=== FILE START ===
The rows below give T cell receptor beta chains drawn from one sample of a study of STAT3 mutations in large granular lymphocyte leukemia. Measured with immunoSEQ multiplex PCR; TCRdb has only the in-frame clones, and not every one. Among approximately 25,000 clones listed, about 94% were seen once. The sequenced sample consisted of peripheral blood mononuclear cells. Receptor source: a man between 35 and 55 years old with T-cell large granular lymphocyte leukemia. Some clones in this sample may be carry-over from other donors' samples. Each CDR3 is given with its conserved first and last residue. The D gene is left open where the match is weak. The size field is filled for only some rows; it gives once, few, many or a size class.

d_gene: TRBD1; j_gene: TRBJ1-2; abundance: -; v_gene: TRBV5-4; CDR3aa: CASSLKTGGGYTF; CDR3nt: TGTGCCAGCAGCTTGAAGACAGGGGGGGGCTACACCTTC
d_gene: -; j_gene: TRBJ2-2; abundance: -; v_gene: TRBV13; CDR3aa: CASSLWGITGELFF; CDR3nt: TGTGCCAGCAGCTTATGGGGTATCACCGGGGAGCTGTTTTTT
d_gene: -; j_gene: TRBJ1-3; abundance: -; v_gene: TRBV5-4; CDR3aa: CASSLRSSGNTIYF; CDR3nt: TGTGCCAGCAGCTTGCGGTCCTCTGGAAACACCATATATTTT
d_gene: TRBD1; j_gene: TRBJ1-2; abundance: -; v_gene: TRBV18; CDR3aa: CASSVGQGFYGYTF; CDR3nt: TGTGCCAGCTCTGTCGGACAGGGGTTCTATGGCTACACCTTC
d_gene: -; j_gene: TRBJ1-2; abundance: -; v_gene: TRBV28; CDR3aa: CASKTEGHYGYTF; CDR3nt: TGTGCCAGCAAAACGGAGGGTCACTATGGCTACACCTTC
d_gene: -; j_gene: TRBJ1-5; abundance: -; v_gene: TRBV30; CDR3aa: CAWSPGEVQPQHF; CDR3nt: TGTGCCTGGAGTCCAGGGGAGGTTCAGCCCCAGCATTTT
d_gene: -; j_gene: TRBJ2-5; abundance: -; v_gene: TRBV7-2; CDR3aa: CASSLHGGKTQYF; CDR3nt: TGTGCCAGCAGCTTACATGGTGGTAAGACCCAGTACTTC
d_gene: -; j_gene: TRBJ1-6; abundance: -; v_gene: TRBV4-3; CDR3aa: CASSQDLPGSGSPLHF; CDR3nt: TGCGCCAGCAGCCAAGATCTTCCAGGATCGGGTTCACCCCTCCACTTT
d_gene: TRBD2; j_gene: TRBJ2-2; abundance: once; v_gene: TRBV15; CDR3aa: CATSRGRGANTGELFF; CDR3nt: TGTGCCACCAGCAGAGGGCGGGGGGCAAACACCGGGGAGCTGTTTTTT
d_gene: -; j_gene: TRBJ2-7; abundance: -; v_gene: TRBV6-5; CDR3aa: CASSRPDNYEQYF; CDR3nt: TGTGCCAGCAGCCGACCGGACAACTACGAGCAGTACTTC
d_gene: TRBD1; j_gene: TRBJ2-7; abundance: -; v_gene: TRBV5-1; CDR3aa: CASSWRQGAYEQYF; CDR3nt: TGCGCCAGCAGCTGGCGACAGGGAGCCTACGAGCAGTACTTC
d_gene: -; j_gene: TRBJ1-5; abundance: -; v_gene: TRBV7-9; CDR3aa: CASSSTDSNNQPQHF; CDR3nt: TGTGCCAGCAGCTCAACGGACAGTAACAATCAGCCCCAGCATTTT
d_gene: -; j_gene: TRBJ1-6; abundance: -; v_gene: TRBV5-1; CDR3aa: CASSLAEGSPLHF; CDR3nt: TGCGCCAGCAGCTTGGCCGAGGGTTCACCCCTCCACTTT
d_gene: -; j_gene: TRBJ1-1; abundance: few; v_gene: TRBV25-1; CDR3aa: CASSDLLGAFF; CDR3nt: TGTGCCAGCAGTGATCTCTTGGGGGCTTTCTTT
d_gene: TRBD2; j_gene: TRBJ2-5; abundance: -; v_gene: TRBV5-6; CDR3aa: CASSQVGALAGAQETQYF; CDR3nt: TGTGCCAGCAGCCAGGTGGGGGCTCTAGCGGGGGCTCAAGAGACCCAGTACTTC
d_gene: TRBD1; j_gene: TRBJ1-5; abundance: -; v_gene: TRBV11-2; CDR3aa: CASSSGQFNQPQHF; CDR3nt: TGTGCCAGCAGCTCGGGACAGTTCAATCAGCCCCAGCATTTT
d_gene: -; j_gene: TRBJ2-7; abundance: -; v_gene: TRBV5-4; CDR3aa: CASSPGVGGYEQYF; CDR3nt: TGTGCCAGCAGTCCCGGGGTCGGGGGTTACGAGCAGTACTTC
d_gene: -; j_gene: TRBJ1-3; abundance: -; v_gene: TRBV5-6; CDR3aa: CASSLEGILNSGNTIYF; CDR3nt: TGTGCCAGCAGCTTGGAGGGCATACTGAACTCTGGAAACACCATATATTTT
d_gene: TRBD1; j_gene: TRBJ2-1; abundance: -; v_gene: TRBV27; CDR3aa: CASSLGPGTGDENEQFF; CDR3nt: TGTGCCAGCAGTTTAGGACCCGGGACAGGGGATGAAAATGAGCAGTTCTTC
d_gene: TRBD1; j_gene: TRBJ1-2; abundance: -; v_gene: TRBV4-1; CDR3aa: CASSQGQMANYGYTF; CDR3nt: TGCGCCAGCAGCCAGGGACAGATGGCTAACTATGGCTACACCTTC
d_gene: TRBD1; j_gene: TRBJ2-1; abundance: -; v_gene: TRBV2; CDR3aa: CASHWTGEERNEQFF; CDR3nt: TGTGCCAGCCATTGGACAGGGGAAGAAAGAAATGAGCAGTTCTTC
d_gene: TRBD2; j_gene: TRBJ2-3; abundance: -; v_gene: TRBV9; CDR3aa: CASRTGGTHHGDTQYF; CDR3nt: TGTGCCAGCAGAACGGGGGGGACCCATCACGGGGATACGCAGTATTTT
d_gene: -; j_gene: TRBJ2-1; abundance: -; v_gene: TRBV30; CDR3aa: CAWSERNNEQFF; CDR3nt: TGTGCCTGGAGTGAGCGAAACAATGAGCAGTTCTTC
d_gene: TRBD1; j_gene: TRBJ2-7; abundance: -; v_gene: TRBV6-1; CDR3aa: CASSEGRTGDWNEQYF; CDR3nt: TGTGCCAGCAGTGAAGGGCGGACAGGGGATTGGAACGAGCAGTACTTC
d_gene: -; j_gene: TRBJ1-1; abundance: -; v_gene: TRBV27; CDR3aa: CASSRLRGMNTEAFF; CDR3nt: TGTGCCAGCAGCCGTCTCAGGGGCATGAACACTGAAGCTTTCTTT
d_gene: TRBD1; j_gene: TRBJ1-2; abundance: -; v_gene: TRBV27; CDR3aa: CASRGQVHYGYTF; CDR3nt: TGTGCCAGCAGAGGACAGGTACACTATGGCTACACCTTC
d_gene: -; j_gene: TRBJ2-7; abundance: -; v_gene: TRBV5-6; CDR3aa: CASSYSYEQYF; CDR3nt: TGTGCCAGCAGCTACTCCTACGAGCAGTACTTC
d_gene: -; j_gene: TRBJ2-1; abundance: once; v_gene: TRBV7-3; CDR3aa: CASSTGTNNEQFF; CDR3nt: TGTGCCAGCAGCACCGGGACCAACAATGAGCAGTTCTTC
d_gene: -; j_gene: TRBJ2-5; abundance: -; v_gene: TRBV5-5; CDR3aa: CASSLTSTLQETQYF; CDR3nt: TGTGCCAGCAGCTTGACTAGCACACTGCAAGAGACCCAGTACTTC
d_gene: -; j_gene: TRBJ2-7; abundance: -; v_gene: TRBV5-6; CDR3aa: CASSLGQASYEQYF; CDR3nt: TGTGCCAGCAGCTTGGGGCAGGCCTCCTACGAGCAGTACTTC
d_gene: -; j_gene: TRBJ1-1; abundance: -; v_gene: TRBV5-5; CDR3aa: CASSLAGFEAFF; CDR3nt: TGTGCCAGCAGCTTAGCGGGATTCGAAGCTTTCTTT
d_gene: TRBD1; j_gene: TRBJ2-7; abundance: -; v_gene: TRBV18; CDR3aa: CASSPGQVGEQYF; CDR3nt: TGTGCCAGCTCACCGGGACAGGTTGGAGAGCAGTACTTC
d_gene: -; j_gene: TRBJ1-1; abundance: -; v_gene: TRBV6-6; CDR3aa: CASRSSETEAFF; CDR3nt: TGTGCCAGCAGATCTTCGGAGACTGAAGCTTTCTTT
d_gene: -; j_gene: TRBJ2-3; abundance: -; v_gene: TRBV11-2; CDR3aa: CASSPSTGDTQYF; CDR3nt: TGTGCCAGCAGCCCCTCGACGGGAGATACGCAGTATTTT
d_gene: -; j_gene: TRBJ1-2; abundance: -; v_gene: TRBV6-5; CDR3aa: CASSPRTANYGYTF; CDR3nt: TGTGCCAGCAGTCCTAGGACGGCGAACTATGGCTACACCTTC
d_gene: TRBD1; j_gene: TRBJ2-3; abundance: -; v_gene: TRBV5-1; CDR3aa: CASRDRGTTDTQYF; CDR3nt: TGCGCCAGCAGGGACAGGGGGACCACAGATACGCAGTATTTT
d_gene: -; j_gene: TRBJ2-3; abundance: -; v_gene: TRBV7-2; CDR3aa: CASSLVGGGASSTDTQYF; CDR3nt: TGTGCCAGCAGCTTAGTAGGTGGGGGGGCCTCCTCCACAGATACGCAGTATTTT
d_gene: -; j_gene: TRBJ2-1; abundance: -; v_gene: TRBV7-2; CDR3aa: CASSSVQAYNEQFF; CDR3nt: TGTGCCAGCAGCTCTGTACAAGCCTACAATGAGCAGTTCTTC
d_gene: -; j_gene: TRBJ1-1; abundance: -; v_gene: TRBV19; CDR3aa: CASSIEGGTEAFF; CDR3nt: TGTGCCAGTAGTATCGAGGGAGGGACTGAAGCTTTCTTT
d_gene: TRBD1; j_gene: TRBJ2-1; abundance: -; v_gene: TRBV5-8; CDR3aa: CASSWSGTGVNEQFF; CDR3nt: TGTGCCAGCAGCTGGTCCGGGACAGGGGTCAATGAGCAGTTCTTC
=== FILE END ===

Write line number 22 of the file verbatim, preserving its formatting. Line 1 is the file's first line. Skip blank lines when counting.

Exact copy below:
d_gene: TRBD1; j_gene: TRBJ2-1; abundance: -; v_gene: TRBV2; CDR3aa: CASHWTGEERNEQFF; CDR3nt: TGTGCCAGCCATTGGACAGGGGAAGAAAGAAATGAGCAGTTCTTC